Real estate investments are one of the best ways to earn money. Whether you seek out and buy a rental property or decide to rent out your home, you can collect rent and with any luck, make a nice profit with minimal effort on your part.
If you want to rent out your home, you must first prepare your home to show to potential tenants, and then take care of some specific measures to protect yourself legally and financially. Here are the steps to follow.
Cleaning and Repairs
The very first thing you must do if you want to rent your home is to give it a thorough cleaning and repair anything that’s broken. That means cleaning windows, floors, walls, and appliances. If you are planning on including appliances with your rental, make sure that they are all in good working order. If they are not, replace them.
You should also check the plumbing and wiring and resolve any other maintenance issues. Put fresh batteries in the smoke detectors and test them to make sure they are working. Before you show the house, it’s also a good idea to take care of any landscaping issues. You’ll have fewer problems renting your house if the yard is in good shape and everything inside is clean.
Finally, you will also need to declutter and remove any items that you don’t intend to include with your rental. If you are renting your home furnished, only furniture that you plan to leave there should be in the house when you show it to prospective tenants.
Set a Fair Price
Once you have prepared your home inside and out, the next step is to set a fair rental price. There are several considerations to keep in mind when pricing a rental:
- Your mortgage. If you still owe money on your mortgage, the monthly rent must be sufficient to cover your mortgage payment.
- Cost of maintenance and repairs. Even if your home is in pristine condition at the start of a rental, the likelihood is high that you will have to undertake some maintenance and repairs in the time your tenants are there. Build a little something into the rent to cover your time and effort.
- If you have brand new appliances that are included in the rental, or other amenities such as a pool, a fireplace, or hardwood floors, take those into consideration. You can charge more when your home has special features.
- Average rents in your area. You must do some research to determine what landlords are charging for rentals in your area. Make sure to do apples-to-apples comparisons that take square footage, location, and amenities into consideration.
You don’t have to go overboard tacking extra money onto the rent, but you charge more for things that require additional maintenance, such as a swimming pool.
List Your Rental and Show Your Home
After you have set a price, it’s time to list your home for rent. You have two options. First, you can list the home yourself by taking out ads online or in your local paper. Second, you can sign a deal with a real estate agent to rent your home. There are benefits to both. With a real estate agent, you will have to pay a fee – but they’ll also handle things like showings and tenant screening for you. If you handle the listing yourself, you’ll save on the fee but spend valuable time handling the rental process.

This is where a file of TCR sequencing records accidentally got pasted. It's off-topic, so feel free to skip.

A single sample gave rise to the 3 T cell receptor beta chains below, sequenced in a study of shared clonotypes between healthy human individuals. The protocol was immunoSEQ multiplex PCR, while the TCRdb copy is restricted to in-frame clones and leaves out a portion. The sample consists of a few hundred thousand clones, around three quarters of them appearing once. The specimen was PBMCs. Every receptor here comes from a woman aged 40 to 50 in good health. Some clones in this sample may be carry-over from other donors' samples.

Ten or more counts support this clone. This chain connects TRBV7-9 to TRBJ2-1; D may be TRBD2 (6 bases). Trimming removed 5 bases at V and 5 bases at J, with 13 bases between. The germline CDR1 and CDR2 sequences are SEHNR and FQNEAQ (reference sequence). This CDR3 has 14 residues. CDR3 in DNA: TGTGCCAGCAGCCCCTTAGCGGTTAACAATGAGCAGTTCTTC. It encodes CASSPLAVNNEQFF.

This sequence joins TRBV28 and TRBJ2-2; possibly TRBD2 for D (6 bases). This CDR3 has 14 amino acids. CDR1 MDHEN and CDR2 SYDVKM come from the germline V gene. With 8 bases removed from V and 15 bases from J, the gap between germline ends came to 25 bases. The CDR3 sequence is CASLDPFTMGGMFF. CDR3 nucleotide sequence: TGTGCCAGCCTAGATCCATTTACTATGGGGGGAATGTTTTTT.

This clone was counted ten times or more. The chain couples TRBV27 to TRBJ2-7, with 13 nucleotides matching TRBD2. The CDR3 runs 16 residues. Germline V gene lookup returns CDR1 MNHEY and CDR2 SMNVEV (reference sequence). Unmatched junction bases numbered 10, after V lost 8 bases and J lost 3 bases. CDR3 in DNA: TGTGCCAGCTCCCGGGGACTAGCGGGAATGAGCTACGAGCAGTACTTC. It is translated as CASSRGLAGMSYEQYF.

Keep in mind that an experienced real estate agent can also help you with the previous step. Someone who works with rentals in your area all the time is likely to have a very clear idea of what you should charge to rent your home.
Showing the home is an essential part of the process. If you rent the home yourself, you’ll be responsible for taking tenants through the home and pointing out its desirable features. If you hire an agent to do it for you, you can take a back seat.
Sometimes, people who rent their homes themselves skip this part of the process, but doing that is a big – and potentially costly – mistake. When a potential tenant expresses interest in your home, you must have them complete an application. The application you use must make clear that you will be conducting both a credit check and a criminal background check. The tenant must sign the application.
If you have an agent, they will handle this part of the process for you. If not, you can check credit with one of the three major credit bureaus (Equifax, Experian, or TransUnion) and also get a criminal background check online. Keep in mind that credit checks are usually instantaneous while the background check usually takes a few days.
Only rent to tenants who have a history of paying their bills on time and who have no criminal record. To do otherwise is to borrow trouble.
Issue a Lease and Know Your Rights and Responsibilities
The final step is to draw up a lease agreement between you and your new tenant. You can find boilerplate leases online, but you need to check to make sure that the lease you use accurately reflects your state’s laws.
At this stage, it is also very important to know what your rights and responsibilities as a landlord are. Every state is different, so take the time to read up on your state’s laws, including information about property damage and eviction. It’s a good idea to require some kind of security deposit from your tenant. Many landlords also require payment of both the first and last months’ rent as a precaution. As a final step, you may want to hire a management company to handle maintenance, especially if you do not live in the immediate area.
Finally, you need to contact your bank and let them know that you are renting your home. They may have insurance and other legal requirements that you have to fulfill and you need to take care of those things.
Following these steps will help ensure a smooth rental experience for both you and your tenant.